The Emotional Journey to Compassion

Teresa M. Nichols

Literature Paper: Of Mice and Men

December 14, 2010

The Emotional Journey to Compassion

In the novel Of Mice and Men, John Steinbeck takes us back to the Great Depression era in the California Salinas River Valley, where two migrant workers report to work at the Tyler Ranch just a few miles south of Soledad. George and Lennie, unlike many other workers, have escaped the loneliness and hopelessness, because they are companions and they have a dream of owning their own land. The novel helps us understand why George’s execution of Lenny was an act of compassion. As George and Lennie are introduced to the other characters in the novel we can see that George has chosen to care for Lennie, and George tries to protect Lennie from others intentionally harming him.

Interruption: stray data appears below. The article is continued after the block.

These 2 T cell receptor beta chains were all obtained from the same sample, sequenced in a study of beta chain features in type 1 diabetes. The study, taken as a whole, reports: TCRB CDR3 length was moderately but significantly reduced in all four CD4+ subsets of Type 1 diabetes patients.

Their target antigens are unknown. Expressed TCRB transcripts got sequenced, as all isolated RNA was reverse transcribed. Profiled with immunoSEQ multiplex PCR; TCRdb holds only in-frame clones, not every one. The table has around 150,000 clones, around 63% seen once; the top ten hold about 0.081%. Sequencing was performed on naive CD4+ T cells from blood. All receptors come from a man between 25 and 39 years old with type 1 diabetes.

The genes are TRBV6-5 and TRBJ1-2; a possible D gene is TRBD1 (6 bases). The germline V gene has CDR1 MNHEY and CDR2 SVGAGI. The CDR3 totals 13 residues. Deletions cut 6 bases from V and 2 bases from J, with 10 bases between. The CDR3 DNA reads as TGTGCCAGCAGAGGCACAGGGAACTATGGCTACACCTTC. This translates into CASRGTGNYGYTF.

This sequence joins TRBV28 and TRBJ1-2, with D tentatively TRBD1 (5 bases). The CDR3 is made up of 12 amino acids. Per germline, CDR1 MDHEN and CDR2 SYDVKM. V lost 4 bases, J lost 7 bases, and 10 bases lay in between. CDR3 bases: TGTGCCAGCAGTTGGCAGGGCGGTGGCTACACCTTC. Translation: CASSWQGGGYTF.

Early in the novel, we can clearly see that George made a commitment to take care of Lennie. George and Lennie were as night is to day, complete opposites. George was a small slight man with the mental and emotional maturity of an adult, and Lennie a large strong man with the mental and emotional capacity of a small child (2). We learn in chapter three, while George is having a private conversation with Slim in the bunk house, that George and Lennie had known one another since childhood. George admits to Slim that he wasn’t always so kind to Lennie. George tells Slim, “I used to have a hell of a lot of fun with ‘im. Used to play jokes on ‘im ‘cause he was too dumb to take care of ‘imself” (40). George went on telling Slim a little about the jokes he would play on Lennie and how he never got mad at him for it, and how he beat Lennie and Lennie never fought back. George goes on to tell Slim what stopped him from being so mean to Lennie. George said, “Tell you what made me stop that. One day a bunch of guys was standin’ around up on the Sacramento River. I was feelin’ pretty smart. I turns to Lennie and says, ‘Jump in.’ An’ he jumps” (40). George goes on to tell Slim how Lennie nearly drowned and then thanked George for saving him. George admits to Slim that he has no family and he comments on how men who travel alone get mean. From this conversation we can see George has made a choice not to live his life as a mean person. After this change of heart George begins to demonstrate compassion towards Lennie. George and Lennie have chosen to travel and work together. They have companionship and a common dream of owning a place of their own to call home (14).